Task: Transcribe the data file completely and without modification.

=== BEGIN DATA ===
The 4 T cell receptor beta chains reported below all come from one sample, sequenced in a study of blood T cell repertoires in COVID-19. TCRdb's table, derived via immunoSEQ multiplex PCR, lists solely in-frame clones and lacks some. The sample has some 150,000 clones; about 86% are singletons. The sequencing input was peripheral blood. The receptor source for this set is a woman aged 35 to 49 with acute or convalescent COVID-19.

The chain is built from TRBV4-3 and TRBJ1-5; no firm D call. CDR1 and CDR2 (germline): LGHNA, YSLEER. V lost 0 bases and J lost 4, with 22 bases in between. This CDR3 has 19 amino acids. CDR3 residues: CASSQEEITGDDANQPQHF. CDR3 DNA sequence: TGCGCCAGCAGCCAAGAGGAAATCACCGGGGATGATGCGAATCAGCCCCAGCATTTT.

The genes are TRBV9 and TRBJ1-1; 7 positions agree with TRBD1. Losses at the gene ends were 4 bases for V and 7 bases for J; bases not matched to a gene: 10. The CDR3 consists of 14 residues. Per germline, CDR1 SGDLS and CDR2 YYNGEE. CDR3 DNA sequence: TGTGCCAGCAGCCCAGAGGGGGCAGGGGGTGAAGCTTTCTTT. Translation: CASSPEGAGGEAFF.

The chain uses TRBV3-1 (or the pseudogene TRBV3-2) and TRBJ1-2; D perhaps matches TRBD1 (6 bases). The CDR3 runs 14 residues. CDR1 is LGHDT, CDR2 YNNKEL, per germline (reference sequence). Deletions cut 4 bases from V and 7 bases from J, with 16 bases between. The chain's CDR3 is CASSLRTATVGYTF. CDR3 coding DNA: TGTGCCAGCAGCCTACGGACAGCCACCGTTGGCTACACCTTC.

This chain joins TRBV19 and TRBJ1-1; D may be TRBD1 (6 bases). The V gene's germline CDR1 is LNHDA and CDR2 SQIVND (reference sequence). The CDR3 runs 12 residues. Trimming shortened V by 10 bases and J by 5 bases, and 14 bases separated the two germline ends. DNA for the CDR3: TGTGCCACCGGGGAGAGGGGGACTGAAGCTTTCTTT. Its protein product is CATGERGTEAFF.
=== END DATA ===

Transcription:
The 4 T cell receptor beta chains reported below all come from one sample, sequenced in a study of blood T cell repertoires in COVID-19. TCRdb's table, derived via immunoSEQ multiplex PCR, lists solely in-frame clones and lacks some. The sample has some 150,000 clones; about 86% are singletons. The sequencing input was peripheral blood. The receptor source for this set is a woman aged 35 to 49 with acute or convalescent COVID-19.

The chain is built from TRBV4-3 and TRBJ1-5; no firm D call. CDR1 and CDR2 (germline): LGHNA, YSLEER. V lost 0 bases and J lost 4, with 22 bases in between. This CDR3 has 19 amino acids. CDR3 residues: CASSQEEITGDDANQPQHF. CDR3 DNA sequence: TGCGCCAGCAGCCAAGAGGAAATCACCGGGGATGATGCGAATCAGCCCCAGCATTTT.

The genes are TRBV9 and TRBJ1-1; 7 positions agree with TRBD1. Losses at the gene ends were 4 bases for V and 7 bases for J; bases not matched to a gene: 10. The CDR3 consists of 14 residues. Per germline, CDR1 SGDLS and CDR2 YYNGEE. CDR3 DNA sequence: TGTGCCAGCAGCCCAGAGGGGGCAGGGGGTGAAGCTTTCTTT. Translation: CASSPEGAGGEAFF.

The chain uses TRBV3-1 (or the pseudogene TRBV3-2) and TRBJ1-2; D perhaps matches TRBD1 (6 bases). The CDR3 runs 14 residues. CDR1 is LGHDT, CDR2 YNNKEL, per germline (reference sequence). Deletions cut 4 bases from V and 7 bases from J, with 16 bases between. The chain's CDR3 is CASSLRTATVGYTF. CDR3 coding DNA: TGTGCCAGCAGCCTACGGACAGCCACCGTTGGCTACACCTTC.

This chain joins TRBV19 and TRBJ1-1; D may be TRBD1 (6 bases). The V gene's germline CDR1 is LNHDA and CDR2 SQIVND (reference sequence). The CDR3 runs 12 residues. Trimming shortened V by 10 bases and J by 5 bases, and 14 bases separated the two germline ends. DNA for the CDR3: TGTGCCACCGGGGAGAGGGGGACTGAAGCTTTCTTT. Its protein product is CATGERGTEAFF.